Follow the instructions at PWS_Dashboard. Basically just download the zipped files to your computer, unzip and upload them to your web server as instructed. Simply work through the various tabs on a special setup webpage et voilà! It is also very easy to update the template as files are added or changed.
We have already shown you how to upload your data to Weather Underground using the Tempestº app. Once you’ve installed PWS_Dashboard, you can also upload your data directly to PWS Weather, the Met Office WOW website and AWEKAS. Meteobridge opens up further possibilities by enabling upload to a huge number of networks including Windy.com, Weather34, Weathercloud and CWOP to name but a few!
Tempestº Projects #5: Meteotemplate
We have been using Meteotemplate for our WessexWeather website for several years now. It is the most comprehensive template out there and one of its strengths is that it stores all your weather data in a MySQL database on your server. This means that you no longer have to rely on third parties like Weather Underground as your data source. As long as you backup your database, it is yours forever. We have 12 years of weather data going back to 2009. Meteotemplate can use this to compile and display a seemingly endless array of historical and climate reports.
It consists of a customisable front page of blocks which automatically update in real time. There is also a series of customisable menus and plugins that add even more functionality. Ideally you will need a Meteobridge to run this site, although with a little know-how you can do so without.
Our only concern about Meteotemplate is that it hasn’t been updated in a while. The blocks and plugins depend on external data sources, and if these change then the template also has to be updated. As a result some of the blocks no longer function properly. However Meteotemplate’s strongest point is in its data handling capabilities which run flawlessly. We understand that the developer is still working on the template when time permits. He plans to update it with a simpler, more modern look, focussing more on one’s data than all the other bells and whistles. We can understand the logic here.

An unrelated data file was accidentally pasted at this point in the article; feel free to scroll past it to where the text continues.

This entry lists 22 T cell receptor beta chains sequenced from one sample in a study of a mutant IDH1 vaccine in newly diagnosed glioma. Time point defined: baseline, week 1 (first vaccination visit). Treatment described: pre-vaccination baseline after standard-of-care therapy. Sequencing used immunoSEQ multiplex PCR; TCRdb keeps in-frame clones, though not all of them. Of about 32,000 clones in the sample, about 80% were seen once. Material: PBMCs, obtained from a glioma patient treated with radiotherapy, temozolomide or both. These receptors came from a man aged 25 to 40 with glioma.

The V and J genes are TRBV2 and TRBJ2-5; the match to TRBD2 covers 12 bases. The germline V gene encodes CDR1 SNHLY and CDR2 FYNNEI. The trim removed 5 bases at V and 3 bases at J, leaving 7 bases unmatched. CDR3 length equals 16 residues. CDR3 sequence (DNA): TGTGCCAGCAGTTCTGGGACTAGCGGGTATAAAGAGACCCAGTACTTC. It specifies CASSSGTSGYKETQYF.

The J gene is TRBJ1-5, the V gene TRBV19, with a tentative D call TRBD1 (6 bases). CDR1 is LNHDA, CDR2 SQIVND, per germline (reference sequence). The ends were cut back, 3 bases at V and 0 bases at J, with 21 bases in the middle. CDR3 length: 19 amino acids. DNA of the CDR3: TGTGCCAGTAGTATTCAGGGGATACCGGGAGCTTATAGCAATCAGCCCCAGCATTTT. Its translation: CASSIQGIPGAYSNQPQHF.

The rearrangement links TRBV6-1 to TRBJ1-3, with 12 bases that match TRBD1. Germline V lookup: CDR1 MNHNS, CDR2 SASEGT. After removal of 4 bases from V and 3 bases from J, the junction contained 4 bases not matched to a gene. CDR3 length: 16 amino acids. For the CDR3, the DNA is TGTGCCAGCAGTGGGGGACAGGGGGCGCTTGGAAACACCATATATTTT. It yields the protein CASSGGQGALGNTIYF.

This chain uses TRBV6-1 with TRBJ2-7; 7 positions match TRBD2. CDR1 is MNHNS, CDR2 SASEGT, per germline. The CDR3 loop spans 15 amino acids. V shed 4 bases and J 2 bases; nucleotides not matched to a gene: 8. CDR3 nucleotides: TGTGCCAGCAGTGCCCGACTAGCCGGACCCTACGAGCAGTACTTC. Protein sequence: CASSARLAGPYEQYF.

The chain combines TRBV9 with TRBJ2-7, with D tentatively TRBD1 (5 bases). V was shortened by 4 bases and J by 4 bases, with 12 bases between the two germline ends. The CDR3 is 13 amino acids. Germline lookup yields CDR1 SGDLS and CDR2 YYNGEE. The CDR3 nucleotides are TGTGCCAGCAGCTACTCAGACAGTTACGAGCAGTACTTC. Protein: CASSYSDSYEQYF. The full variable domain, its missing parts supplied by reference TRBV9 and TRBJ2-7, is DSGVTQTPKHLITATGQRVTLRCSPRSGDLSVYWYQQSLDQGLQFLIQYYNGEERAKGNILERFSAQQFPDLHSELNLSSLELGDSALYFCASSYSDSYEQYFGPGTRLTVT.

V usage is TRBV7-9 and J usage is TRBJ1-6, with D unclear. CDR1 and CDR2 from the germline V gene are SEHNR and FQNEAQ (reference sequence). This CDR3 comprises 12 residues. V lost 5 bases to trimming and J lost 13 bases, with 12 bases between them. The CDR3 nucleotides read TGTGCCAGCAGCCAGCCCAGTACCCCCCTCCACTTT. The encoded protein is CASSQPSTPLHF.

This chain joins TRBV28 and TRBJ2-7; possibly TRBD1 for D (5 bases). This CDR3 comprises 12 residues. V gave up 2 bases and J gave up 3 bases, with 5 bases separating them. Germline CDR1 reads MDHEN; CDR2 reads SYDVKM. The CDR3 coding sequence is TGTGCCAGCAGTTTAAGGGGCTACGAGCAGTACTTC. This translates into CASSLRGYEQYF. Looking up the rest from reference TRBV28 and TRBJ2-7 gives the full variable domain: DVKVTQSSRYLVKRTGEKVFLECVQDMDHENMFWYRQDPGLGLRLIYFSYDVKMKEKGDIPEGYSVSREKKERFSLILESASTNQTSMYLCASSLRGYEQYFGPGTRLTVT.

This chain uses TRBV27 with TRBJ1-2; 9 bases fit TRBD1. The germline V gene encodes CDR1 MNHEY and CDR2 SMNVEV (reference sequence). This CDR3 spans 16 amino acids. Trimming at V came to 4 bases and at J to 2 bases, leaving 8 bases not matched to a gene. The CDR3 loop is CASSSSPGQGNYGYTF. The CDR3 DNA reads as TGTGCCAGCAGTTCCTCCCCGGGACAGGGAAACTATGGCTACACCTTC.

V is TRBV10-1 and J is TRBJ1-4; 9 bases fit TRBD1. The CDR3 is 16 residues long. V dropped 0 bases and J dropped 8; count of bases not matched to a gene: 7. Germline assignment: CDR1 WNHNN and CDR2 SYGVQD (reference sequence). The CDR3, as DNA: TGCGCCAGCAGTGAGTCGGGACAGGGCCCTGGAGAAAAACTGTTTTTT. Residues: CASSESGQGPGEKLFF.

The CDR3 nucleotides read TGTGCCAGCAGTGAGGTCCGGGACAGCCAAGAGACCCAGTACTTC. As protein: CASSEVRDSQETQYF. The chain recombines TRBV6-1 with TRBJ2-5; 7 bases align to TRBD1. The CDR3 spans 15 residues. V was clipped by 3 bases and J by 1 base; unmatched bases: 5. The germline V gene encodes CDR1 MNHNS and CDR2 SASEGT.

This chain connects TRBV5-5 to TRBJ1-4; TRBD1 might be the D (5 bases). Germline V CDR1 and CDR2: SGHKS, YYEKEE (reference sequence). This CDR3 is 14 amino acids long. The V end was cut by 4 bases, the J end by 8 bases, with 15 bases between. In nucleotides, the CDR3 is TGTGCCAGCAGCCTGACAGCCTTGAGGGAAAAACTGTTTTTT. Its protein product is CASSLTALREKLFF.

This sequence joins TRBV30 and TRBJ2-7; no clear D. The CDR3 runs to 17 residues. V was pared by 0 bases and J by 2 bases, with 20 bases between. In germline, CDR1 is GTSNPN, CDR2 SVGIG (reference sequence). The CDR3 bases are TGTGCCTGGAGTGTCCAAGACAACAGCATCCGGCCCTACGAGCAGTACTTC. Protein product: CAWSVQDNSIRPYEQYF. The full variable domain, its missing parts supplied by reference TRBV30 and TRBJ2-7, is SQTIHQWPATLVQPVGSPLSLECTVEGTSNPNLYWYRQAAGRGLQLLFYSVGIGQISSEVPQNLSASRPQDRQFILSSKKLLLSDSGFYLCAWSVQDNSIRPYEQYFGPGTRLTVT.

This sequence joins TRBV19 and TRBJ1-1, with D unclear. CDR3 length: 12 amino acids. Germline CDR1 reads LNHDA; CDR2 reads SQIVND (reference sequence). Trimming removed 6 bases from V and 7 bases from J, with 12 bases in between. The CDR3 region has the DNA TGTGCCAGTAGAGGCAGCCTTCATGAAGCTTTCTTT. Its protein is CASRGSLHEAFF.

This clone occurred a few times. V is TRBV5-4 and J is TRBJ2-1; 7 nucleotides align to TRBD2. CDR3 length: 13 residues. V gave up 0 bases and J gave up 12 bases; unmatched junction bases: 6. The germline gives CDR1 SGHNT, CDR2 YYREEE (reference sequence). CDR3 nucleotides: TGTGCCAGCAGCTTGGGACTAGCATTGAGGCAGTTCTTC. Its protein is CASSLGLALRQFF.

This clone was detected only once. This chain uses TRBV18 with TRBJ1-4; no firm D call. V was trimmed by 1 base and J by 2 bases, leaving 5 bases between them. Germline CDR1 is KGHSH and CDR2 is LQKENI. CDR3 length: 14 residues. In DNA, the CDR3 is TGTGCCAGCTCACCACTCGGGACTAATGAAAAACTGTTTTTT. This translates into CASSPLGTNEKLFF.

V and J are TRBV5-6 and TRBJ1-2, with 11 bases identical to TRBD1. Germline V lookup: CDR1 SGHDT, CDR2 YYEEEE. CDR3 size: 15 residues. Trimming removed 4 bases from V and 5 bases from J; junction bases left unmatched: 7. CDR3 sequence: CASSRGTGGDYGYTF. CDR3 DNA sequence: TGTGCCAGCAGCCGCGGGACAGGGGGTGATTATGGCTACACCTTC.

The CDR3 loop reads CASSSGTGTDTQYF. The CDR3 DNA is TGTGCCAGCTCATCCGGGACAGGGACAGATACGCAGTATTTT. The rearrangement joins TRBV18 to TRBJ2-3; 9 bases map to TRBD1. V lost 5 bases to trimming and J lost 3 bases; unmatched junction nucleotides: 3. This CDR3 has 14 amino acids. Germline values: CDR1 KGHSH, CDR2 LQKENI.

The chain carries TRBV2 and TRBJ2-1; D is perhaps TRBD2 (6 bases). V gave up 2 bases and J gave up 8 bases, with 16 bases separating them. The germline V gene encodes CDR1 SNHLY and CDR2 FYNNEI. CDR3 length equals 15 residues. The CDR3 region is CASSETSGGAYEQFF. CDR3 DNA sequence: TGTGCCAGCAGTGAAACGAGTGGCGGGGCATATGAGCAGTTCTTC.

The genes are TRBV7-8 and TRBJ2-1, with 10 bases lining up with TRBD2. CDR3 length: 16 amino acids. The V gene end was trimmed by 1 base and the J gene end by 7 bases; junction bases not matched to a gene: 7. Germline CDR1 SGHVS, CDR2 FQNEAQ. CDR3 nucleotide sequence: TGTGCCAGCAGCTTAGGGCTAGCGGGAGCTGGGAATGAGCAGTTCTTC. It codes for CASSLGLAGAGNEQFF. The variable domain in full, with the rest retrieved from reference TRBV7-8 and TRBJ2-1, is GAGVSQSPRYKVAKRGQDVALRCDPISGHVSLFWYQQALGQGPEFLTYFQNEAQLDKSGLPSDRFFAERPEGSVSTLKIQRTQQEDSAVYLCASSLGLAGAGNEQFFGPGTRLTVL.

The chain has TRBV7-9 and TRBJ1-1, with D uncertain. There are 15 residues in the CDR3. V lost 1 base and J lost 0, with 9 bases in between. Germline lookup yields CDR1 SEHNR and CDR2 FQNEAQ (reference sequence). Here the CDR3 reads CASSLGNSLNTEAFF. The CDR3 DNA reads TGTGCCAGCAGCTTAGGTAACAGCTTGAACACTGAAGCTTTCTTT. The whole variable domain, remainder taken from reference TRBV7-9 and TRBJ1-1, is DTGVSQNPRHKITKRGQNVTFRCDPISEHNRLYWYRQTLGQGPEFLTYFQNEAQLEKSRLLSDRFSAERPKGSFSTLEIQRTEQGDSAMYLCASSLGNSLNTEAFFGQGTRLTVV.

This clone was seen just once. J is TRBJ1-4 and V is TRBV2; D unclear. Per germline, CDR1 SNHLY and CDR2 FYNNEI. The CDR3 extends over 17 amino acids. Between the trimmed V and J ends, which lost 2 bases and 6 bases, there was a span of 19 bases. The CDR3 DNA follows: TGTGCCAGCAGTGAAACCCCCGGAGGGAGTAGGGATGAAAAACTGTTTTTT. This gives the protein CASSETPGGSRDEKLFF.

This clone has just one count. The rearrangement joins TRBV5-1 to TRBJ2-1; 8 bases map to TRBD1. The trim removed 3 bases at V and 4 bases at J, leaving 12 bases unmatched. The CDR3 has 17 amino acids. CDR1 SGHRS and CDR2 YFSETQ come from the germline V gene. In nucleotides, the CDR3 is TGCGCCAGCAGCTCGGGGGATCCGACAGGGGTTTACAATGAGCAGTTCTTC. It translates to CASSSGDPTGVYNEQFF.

Like PWS_Dashboard, installation and updating is straightforward. Request the download files, upload them to your web server and set them up using a single setup page and control panel. The comprehensive WIKI will walk you through setup in detail and the Forum will help answer any questions you might have. There is also a responsive mobile version out-of-the-box (visit wessexweather.synology.me/mytempest/meteotemplate on a mobile); or you can completely customise your own mobile website (visit www.wessexweather.net on a mobile).
Tempestº Projects #6: Weather Station WordPress Plugin
This Tempestº project is a little different in that it doesn’t provide you with a ready-made template to begin with. If you like the idea of creating your own website with WordPress (like this one), you can install and activate the Weather Station Plugin from your WordPress Dashboard. You do not need a Meteobridge to use Weather Station as it gets is data using the WeatherFlow API. Simply add your Tempestº in the Plugin settings and it will begin collecting data immediately.
Weather Station works by creating shortcodes that you place within your WordPress website content. These shortcodes include a vast range of textual data, graphs, diagrams and gauges that can display live and historical weather data. The plugin can be a little heavy on server resources, so we would advise on limiting the number of shortcodes you insert.
The Zambretti Forecast and live data displayed in the Sidebar are all produced by Weather Station. You can also choose from a number of ready-made widgets or embed beautiful weather maps like this one from Windy.com.
The Weather Station WordPress Plugin has a comprehensive Handbook and Community Support forum, and the developer is active and supportive. Like PWS_Dashboard you can also use it to upload your data to Met Office WOW and PWS Weather.
Tempestº Projects Conclusion
We hope this blog has helped to introduce some of the exciting Tempestº projects that you can achieve. Over the coming months we will bring you comprehensive blogs on each of these projects, together with any other interesting Tempestº projects that come to light. We’d love to hear your comments below, or on Twitter and Facebook, and once again thanks for visiting!